The pebble and walking stone path leads to a garden shed, surrounded by woodland understory plants like New York fern (Thelypteris noveboracensis), bleeding heart (Dicentra spp.), and white wood aster (Eurybia divaricata).

The first step is to determine where any desired hardscaping will go. If you’d like to build paths, retaining walls, ponds, or patios, now is the time to plan for them. Even if you won’t be installing them right away, plan them in advance so you won’t have to move plants around to accommodate them later. 

Consider if you want pockets of deep shade or bright sun, places for furniture, or just somewhere to watch the birds. These choices will all determine the mix of trees and shrubs you plant. 

Converted landscapes will need paths. Paths can be made using flagstone, pavers, bricks, mulch, rock, etc. Fill the spaces between stones with soil and “steppable” plants, such as ‘Pink Chintz’ creeping thyme (Thymus serpyllum ‘Pink Chintz’). This thyme has leaves that are quite close together to fill those spaces and can withstand foot traffic and dry conditions.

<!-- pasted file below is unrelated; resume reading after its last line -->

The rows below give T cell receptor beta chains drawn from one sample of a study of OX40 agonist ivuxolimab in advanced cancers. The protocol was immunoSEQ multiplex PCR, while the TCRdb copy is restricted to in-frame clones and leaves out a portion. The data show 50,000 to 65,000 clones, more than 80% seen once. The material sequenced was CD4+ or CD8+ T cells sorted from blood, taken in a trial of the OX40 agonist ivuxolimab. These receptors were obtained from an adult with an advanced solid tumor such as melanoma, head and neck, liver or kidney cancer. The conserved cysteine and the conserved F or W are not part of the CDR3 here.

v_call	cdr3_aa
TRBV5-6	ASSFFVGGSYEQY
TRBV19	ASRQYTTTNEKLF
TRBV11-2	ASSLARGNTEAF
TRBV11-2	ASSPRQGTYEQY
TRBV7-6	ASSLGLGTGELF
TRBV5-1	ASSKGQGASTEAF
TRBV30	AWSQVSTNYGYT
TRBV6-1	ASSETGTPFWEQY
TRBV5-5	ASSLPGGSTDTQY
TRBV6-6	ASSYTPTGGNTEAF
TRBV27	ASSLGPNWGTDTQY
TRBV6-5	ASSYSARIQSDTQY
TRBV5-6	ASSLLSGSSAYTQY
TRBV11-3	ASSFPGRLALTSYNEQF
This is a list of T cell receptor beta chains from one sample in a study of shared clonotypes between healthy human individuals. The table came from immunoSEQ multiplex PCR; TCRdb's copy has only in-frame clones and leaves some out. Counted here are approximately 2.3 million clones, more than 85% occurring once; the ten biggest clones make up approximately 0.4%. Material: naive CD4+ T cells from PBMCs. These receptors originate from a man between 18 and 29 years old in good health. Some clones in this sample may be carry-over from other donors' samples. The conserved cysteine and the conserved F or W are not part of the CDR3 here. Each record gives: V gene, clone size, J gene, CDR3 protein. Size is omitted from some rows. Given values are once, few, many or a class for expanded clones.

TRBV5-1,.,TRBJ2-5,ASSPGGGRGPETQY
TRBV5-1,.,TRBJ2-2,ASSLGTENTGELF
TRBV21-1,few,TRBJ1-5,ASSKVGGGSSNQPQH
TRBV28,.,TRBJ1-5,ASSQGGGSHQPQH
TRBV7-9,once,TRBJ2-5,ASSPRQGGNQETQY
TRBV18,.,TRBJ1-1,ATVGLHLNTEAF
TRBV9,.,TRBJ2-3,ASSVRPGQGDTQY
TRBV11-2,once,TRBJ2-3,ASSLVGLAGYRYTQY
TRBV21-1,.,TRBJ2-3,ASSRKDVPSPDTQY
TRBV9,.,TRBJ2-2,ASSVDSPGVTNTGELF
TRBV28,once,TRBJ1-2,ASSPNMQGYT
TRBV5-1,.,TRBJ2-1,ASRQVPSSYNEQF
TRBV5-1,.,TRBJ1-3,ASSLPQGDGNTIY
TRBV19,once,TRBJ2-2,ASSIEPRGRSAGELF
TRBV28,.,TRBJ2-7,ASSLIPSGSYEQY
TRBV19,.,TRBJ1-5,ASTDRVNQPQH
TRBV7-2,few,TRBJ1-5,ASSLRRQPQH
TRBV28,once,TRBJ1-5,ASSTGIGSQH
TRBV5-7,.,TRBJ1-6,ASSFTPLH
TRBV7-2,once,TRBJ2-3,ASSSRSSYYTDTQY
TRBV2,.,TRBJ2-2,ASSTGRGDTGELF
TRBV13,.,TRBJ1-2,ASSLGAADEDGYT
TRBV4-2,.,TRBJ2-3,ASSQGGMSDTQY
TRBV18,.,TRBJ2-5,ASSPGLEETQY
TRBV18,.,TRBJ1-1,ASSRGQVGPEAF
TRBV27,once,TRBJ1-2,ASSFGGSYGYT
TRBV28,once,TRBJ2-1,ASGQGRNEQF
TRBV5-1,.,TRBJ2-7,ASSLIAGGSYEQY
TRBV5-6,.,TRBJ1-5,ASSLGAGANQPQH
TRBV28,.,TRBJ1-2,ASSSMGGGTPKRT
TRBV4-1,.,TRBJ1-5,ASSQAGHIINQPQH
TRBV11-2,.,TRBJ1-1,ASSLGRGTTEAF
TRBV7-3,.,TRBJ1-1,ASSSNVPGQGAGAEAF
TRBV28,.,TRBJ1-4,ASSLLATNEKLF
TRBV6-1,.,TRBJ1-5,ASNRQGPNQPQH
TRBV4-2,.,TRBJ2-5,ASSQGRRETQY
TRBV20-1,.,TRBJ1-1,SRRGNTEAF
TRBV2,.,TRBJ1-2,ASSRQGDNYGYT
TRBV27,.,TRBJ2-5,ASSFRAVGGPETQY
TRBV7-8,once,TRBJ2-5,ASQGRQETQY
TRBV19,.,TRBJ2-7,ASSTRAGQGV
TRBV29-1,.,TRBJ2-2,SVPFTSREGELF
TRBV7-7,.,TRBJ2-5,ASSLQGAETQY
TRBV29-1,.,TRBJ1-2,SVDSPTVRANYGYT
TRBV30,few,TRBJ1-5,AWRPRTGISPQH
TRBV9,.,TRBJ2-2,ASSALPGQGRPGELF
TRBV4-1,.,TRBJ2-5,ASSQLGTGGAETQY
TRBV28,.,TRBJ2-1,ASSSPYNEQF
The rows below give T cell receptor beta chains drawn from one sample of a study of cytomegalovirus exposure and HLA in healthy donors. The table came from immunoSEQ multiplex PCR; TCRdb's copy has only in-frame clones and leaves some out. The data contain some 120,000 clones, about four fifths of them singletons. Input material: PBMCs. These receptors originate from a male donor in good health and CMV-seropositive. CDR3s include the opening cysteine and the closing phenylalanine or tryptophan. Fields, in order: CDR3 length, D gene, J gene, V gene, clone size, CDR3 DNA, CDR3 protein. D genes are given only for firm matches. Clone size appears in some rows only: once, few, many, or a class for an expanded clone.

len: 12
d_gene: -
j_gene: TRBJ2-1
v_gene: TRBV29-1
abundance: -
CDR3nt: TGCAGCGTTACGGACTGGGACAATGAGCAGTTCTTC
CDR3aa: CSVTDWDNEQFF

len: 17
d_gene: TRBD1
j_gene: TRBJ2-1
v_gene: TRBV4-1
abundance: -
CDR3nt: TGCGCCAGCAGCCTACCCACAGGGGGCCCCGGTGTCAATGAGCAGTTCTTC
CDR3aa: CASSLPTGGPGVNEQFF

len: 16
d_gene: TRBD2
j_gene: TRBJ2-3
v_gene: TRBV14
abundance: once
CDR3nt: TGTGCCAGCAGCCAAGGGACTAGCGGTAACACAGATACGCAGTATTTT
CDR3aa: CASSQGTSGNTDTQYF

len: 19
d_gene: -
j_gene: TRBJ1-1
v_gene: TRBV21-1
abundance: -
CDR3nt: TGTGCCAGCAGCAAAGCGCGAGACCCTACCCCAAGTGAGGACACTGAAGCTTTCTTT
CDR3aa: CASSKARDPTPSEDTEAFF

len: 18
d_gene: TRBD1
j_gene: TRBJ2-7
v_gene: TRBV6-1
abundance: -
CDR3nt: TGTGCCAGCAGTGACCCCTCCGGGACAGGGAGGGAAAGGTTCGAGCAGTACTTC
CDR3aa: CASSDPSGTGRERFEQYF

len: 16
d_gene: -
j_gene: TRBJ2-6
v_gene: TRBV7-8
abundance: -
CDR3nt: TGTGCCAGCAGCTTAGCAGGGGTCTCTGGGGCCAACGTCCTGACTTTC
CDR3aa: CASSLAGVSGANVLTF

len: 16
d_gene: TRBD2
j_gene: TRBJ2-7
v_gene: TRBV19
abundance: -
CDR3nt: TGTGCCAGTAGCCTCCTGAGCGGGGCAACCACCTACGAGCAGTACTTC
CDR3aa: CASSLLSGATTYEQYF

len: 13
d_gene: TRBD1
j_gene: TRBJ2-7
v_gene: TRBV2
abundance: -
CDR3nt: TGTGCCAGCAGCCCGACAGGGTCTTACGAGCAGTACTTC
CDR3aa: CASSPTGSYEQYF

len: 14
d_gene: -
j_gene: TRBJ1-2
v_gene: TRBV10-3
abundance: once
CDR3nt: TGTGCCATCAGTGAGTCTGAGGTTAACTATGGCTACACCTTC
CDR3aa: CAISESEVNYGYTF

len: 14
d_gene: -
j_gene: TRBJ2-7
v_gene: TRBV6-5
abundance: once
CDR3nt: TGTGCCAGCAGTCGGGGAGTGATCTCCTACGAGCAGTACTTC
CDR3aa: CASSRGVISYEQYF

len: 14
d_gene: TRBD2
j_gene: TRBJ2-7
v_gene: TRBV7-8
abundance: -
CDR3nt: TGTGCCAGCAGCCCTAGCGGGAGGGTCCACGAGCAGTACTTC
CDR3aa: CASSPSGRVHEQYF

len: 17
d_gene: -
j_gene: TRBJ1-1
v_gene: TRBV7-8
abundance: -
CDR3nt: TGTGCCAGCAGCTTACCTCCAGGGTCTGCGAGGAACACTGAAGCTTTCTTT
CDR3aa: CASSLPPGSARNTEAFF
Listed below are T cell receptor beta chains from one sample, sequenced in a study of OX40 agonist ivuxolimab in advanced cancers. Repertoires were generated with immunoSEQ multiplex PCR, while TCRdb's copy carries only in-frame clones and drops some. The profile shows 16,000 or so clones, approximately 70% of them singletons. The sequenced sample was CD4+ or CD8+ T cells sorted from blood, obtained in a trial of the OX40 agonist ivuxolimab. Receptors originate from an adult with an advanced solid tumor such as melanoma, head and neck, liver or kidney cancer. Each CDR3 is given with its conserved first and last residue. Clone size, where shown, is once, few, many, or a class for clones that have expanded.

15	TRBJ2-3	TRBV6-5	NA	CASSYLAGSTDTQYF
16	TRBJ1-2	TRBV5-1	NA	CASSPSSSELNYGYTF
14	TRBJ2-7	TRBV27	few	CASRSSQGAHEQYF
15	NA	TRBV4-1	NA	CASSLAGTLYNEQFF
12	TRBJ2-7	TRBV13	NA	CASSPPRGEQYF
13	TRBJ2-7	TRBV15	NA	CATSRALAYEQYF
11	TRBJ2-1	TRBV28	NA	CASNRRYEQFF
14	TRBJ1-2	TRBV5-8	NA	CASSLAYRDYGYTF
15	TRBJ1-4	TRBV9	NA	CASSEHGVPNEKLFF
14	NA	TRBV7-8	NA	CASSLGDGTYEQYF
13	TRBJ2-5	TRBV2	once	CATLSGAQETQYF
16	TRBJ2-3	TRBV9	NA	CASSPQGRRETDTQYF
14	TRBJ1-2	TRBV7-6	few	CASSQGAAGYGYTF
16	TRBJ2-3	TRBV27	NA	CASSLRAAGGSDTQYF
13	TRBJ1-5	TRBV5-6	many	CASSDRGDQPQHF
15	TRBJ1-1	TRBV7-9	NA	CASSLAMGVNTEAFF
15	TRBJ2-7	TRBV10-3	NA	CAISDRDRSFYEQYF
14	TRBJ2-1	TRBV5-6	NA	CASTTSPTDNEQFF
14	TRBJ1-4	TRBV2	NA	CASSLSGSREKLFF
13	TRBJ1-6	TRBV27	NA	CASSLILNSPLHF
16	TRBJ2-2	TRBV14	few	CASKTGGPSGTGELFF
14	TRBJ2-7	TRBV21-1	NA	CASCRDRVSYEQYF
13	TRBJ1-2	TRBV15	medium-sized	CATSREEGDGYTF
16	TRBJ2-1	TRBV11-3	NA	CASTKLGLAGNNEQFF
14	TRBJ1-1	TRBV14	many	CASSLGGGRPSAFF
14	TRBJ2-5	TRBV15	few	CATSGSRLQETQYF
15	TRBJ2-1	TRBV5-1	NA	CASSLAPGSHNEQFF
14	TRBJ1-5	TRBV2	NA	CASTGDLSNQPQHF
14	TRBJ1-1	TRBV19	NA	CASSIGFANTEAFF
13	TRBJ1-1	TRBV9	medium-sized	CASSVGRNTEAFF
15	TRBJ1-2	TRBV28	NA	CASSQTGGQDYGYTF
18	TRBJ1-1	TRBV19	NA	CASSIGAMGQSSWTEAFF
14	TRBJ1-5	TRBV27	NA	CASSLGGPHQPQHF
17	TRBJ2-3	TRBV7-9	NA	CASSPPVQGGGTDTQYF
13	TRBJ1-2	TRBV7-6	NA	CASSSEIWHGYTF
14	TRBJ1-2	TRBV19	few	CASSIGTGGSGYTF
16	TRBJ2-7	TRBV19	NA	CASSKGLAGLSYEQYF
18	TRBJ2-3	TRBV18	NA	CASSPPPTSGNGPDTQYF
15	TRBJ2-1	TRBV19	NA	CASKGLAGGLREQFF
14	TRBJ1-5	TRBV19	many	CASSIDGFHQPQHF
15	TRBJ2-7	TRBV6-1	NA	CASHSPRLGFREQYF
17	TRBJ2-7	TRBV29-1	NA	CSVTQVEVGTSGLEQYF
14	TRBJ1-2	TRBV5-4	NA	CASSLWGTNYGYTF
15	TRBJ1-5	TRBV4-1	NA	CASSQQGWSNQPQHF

Black-eyed Susan, mixed zinnias, Mexican sunflower (Tithonia rotundifolia), and Sedum ‘Autumn Joy’ (also sold as ‘Herbstfreude’) surround the garden gate that opens to the path between homes.

Alternatively, leaving grass walkways is another simple, yet elegant approach to reducing lawn area. Be sure to leave enough room for a lawn mower to get through. Installing a low fence or trench edging might help guide the mower and prevent beds from spilling into the lawn path space. 

Now you can plan a new garden area. Choose plants with a variety of textures and heights. A simple design for full-sun area might include May Night sage (Salvia x sylvestris ‘Mainacht’), a patch of blazing star (Liatris spicata) for upright structure against an adjacent patch of pink muhly grass (Muhlenbergia capillaris) and a ‘Rose Creek’ abelia (Abelia x grandiflora ‘Rose Creek’) to anchor a back corner.